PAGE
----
Enviro Goodman Loses Seat on Aquifer Board
Redrawn boundaries turn veteran board member's precinct from blue to red
One of the biggest political changes to come out of one of the smallest local races was the defeat of environmental stalwart Jack Goodman, who, for the first time in 22 years, will not serve on the Barton Springs Edwards Aquifer Conservation District board of directors after this year.
Last October, the district cemented redistricting plans, putting the wheels into motion for Goodman's demise. For years, Goodman has served one of the two Central Austin precincts represented by the board. These two precincts had previously split South Austin fairly evenly. But redistricting saw the traditionally liberal South Austin Precinct 4 absorb some very conservative territory. It also pitted Goodman against fellow board member Bob Larsen, who ultimately won the seat with 47% of the vote to Goodman's 41%. Larson has been a board member since 2003, serving a region that was farther south, more rural, and more conservative.
Goodman attributes his loss to the boundary shift. "I don't think [Precinct 4] really serves South Austin so much as it does far, far South Austin which is a much more conservative, Republican area," said Goodman, who is married to former Council Member Jackie Goodman. "It made my district considerably more susceptible to the influences from the far, far south of Austin, like Onion Creek and Circle C."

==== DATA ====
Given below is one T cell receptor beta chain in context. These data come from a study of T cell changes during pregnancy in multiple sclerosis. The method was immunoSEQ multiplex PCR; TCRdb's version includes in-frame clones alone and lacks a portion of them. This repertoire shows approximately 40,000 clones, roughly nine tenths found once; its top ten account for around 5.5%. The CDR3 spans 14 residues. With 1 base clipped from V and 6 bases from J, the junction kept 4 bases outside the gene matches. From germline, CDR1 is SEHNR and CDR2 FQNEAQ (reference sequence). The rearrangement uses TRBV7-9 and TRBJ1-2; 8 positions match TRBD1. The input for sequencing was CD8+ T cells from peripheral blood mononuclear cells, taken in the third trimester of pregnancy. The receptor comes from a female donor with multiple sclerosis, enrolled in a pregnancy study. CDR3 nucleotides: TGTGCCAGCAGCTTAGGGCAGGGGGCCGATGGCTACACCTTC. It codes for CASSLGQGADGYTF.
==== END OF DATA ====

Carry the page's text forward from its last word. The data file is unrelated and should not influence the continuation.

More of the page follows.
For the past 25 years, BSEACD has overseen protection and management of groundwater for the Barton Springs segment of the Edwards Aquifer. Though the aquifer itself is pretty well divvied up in terms of allocated well permits, the district is now facing increased drought conditions and looking toward alternative water supplies as the region contends with less water and larger populations.
Goodman is taking a measured stance in evaluating the changes to the board's makeup, despite rumors that newcomer Blake Dorsett (a write-in candidate who won the largely rural Precinct 3 with 63 votes) is already threatening to cut staff. "If they remain true to the original charge, then I think very little will change on the board," said Goodman. As for himself, Goodman says he has no particular plans. "Except that there will be no aquifer district in my future. That's over for me."